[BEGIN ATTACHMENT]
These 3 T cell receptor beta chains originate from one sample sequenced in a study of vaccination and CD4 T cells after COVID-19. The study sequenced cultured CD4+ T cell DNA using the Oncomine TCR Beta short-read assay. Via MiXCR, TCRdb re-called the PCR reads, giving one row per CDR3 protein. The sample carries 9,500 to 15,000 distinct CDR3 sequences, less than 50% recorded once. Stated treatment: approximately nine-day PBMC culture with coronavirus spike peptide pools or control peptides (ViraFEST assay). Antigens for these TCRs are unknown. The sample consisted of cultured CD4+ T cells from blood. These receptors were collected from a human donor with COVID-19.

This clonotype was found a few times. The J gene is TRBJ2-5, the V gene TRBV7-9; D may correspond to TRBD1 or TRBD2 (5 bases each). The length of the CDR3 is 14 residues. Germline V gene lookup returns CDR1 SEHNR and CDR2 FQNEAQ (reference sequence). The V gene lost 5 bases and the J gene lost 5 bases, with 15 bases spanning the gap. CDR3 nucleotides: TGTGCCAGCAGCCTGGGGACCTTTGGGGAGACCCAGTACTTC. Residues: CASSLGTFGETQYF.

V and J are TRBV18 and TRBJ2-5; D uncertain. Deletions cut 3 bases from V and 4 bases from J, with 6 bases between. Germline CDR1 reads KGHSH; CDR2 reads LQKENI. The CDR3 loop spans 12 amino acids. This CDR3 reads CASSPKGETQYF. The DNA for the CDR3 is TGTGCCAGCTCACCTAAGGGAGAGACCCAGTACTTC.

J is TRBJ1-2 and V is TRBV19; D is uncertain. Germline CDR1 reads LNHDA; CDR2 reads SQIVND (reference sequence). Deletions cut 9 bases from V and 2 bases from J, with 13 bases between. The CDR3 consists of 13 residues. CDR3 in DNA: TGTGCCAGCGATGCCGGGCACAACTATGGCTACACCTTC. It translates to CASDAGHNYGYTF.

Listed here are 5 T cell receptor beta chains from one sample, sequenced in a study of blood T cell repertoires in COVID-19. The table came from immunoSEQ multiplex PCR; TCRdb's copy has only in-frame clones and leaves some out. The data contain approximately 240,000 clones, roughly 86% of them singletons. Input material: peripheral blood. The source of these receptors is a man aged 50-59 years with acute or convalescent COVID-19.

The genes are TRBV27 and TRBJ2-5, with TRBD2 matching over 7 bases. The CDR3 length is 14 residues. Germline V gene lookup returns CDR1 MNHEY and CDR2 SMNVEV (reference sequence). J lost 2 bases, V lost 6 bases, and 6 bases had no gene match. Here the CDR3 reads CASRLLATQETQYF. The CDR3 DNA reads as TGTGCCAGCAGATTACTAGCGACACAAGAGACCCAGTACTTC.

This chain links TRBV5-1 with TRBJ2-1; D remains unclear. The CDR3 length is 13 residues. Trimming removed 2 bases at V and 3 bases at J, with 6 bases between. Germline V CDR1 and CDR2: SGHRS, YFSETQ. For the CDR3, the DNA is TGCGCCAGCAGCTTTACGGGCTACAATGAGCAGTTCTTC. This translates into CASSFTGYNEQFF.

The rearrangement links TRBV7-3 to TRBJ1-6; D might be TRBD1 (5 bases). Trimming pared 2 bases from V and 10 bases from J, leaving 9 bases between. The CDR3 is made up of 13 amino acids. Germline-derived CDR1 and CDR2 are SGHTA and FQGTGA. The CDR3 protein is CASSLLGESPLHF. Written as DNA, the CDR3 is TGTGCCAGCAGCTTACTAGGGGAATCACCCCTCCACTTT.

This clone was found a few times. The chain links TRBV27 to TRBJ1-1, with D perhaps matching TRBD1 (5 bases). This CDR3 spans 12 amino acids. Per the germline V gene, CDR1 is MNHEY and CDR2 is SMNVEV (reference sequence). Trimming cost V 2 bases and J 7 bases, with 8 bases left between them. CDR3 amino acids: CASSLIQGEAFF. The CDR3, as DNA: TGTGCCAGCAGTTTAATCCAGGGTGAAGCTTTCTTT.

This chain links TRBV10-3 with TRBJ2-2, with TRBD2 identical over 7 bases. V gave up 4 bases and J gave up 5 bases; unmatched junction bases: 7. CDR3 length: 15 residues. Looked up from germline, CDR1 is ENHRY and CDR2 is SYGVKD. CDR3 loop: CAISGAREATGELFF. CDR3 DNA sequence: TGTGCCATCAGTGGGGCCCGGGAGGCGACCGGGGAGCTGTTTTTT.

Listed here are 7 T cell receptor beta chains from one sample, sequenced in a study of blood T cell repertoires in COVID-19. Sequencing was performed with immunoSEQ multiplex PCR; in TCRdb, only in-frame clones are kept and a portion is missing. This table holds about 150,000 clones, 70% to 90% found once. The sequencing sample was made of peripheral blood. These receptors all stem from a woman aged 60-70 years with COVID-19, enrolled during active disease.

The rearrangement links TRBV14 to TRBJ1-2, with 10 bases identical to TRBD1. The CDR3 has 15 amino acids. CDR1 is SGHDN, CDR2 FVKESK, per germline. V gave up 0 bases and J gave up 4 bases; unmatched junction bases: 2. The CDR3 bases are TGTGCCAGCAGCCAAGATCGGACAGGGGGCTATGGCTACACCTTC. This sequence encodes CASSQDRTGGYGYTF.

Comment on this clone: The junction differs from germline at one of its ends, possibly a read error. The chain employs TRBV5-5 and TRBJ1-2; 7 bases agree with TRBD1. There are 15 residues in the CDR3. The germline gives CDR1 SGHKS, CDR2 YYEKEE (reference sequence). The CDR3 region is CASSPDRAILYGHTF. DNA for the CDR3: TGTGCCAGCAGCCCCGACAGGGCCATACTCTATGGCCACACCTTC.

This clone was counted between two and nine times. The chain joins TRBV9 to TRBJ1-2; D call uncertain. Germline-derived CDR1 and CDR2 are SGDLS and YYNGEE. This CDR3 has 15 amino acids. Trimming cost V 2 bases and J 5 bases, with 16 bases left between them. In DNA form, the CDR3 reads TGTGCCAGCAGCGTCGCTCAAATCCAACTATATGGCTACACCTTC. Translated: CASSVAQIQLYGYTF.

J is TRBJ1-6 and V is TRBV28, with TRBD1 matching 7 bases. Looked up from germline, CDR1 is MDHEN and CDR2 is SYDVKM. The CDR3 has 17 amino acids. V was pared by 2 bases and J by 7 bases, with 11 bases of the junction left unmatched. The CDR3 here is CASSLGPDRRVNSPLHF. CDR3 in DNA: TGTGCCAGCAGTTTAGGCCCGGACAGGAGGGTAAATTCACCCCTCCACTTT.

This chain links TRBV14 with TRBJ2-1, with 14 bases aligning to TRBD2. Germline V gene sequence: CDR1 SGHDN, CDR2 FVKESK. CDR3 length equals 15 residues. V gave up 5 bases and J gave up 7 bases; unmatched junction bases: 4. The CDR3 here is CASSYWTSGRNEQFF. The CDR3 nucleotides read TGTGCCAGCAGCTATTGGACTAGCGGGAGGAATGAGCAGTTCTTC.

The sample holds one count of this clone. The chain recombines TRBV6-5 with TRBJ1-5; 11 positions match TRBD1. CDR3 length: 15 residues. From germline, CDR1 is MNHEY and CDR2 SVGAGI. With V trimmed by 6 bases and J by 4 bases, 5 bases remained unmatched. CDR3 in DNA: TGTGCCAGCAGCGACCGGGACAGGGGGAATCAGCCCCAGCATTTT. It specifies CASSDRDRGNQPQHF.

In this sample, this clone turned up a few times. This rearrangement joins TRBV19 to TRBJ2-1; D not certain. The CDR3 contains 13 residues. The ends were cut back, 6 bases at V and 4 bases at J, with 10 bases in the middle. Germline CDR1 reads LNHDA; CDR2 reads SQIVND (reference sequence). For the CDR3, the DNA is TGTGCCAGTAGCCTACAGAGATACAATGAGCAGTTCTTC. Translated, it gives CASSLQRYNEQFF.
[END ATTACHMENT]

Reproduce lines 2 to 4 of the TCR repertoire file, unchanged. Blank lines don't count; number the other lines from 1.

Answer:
This clonotype was found a few times. The J gene is TRBJ2-5, the V gene TRBV7-9; D may correspond to TRBD1 or TRBD2 (5 bases each). The length of the CDR3 is 14 residues. Germline V gene lookup returns CDR1 SEHNR and CDR2 FQNEAQ (reference sequence). The V gene lost 5 bases and the J gene lost 5 bases, with 15 bases spanning the gap. CDR3 nucleotides: TGTGCCAGCAGCCTGGGGACCTTTGGGGAGACCCAGTACTTC. Residues: CASSLGTFGETQYF.

V and J are TRBV18 and TRBJ2-5; D uncertain. Deletions cut 3 bases from V and 4 bases from J, with 6 bases between. Germline CDR1 reads KGHSH; CDR2 reads LQKENI. The CDR3 loop spans 12 amino acids. This CDR3 reads CASSPKGETQYF. The DNA for the CDR3 is TGTGCCAGCTCACCTAAGGGAGAGACCCAGTACTTC.

J is TRBJ1-2 and V is TRBV19; D is uncertain. Germline CDR1 reads LNHDA; CDR2 reads SQIVND (reference sequence). Deletions cut 9 bases from V and 2 bases from J, with 13 bases between. The CDR3 consists of 13 residues. CDR3 in DNA: TGTGCCAGCGATGCCGGGCACAACTATGGCTACACCTTC. It translates to CASDAGHNYGYTF.